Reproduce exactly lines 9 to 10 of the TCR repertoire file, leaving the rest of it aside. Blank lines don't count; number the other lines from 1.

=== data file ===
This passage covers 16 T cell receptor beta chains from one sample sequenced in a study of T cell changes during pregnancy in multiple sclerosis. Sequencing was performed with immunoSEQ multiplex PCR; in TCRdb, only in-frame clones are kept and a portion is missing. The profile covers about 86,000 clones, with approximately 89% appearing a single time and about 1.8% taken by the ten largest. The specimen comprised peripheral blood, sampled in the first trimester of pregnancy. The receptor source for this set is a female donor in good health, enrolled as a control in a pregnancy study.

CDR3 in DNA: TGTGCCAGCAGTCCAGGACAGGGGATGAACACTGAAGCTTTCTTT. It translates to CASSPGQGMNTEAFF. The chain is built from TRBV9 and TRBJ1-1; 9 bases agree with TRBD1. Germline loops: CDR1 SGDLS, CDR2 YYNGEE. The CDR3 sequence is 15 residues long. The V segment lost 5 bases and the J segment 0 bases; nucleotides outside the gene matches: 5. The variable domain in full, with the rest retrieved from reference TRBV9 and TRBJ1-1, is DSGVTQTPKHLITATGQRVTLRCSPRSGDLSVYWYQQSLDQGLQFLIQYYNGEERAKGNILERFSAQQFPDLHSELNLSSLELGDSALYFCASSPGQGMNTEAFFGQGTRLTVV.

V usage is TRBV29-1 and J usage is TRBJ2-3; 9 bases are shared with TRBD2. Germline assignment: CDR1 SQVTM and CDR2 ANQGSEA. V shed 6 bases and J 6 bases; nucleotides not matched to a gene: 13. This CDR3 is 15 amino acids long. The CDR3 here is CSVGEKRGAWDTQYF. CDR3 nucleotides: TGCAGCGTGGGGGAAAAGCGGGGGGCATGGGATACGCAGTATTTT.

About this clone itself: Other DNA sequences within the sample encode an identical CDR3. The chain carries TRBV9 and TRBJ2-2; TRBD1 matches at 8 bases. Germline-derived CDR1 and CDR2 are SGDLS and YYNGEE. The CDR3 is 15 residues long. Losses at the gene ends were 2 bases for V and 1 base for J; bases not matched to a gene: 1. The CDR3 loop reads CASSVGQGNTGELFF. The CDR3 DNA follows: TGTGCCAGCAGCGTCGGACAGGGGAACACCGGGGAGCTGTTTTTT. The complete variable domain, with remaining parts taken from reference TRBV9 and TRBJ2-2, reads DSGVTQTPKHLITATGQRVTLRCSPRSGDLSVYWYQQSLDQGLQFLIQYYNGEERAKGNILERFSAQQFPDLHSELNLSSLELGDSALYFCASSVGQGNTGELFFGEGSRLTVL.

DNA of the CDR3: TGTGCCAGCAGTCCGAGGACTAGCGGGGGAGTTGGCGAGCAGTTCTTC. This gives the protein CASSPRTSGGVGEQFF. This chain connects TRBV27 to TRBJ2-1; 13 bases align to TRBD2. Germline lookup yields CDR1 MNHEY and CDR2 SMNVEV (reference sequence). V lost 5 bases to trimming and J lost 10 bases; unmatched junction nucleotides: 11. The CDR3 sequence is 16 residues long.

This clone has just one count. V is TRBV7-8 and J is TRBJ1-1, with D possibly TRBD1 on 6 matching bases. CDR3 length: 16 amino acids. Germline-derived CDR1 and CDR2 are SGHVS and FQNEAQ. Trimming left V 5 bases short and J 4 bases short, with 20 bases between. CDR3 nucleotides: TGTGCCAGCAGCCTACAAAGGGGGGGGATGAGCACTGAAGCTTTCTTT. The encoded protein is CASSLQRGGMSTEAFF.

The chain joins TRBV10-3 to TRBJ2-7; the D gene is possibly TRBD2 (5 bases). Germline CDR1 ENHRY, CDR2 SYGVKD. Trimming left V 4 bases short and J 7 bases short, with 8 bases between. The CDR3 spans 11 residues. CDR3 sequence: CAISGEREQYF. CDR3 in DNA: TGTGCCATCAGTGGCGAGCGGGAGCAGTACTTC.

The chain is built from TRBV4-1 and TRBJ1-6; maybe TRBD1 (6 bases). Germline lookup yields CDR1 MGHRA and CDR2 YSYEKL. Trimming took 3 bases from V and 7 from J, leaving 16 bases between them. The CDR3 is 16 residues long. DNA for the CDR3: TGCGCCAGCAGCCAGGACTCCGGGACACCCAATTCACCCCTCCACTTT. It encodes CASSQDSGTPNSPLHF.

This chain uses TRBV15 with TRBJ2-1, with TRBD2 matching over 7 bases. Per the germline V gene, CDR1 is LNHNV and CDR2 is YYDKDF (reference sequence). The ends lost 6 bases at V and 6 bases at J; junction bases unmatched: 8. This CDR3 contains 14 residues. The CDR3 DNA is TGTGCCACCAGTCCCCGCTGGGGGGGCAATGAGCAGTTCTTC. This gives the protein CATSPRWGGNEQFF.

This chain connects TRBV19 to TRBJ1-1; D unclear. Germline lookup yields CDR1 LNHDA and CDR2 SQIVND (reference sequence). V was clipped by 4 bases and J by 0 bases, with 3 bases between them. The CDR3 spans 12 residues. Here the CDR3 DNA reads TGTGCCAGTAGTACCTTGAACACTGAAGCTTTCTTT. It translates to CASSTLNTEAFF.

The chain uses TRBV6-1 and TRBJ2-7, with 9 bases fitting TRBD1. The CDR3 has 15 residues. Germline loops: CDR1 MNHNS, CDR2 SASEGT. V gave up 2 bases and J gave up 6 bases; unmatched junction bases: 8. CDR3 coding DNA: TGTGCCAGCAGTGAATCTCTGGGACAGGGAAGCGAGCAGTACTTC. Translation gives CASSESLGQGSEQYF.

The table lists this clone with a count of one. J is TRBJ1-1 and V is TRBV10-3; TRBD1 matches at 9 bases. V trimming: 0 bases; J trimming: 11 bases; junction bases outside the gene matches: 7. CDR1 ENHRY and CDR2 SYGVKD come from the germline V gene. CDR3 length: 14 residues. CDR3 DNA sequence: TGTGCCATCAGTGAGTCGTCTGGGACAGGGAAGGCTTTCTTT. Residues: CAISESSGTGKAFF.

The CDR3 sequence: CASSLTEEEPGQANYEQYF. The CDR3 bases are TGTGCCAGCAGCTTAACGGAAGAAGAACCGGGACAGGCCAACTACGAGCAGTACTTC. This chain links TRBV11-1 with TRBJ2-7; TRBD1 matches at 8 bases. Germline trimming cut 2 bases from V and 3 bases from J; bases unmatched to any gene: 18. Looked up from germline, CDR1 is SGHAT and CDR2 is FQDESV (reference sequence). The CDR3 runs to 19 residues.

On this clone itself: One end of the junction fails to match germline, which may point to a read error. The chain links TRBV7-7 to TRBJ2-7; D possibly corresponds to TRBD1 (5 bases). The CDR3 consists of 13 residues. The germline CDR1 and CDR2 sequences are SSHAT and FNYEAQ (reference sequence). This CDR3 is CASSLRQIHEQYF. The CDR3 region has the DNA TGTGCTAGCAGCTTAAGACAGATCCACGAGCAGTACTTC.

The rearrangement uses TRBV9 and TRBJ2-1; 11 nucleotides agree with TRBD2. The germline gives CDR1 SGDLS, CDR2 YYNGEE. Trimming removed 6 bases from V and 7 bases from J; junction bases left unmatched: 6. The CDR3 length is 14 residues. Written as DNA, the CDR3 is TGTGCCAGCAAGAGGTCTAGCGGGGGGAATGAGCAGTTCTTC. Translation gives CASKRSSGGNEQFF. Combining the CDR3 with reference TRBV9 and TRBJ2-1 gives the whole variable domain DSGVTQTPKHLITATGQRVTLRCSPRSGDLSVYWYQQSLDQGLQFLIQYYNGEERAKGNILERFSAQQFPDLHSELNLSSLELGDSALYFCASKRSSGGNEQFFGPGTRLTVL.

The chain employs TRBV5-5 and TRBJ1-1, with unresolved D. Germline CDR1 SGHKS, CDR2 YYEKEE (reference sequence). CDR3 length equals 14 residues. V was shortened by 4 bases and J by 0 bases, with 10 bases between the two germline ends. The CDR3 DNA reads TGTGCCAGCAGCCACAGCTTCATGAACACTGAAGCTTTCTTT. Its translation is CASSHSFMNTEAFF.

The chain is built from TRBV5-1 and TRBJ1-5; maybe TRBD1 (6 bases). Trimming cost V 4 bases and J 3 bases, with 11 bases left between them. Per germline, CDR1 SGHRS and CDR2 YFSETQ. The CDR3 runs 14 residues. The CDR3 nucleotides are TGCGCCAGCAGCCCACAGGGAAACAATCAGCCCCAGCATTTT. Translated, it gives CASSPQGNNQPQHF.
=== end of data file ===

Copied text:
This chain uses TRBV15 with TRBJ2-1, with TRBD2 matching over 7 bases. Per the germline V gene, CDR1 is LNHNV and CDR2 is YYDKDF (reference sequence). The ends lost 6 bases at V and 6 bases at J; junction bases unmatched: 8. This CDR3 contains 14 residues. The CDR3 DNA is TGTGCCACCAGTCCCCGCTGGGGGGGCAATGAGCAGTTCTTC. This gives the protein CATSPRWGGNEQFF.

This chain connects TRBV19 to TRBJ1-1; D unclear. Germline lookup yields CDR1 LNHDA and CDR2 SQIVND (reference sequence). V was clipped by 4 bases and J by 0 bases, with 3 bases between them. The CDR3 spans 12 residues. Here the CDR3 DNA reads TGTGCCAGTAGTACCTTGAACACTGAAGCTTTCTTT. It translates to CASSTLNTEAFF.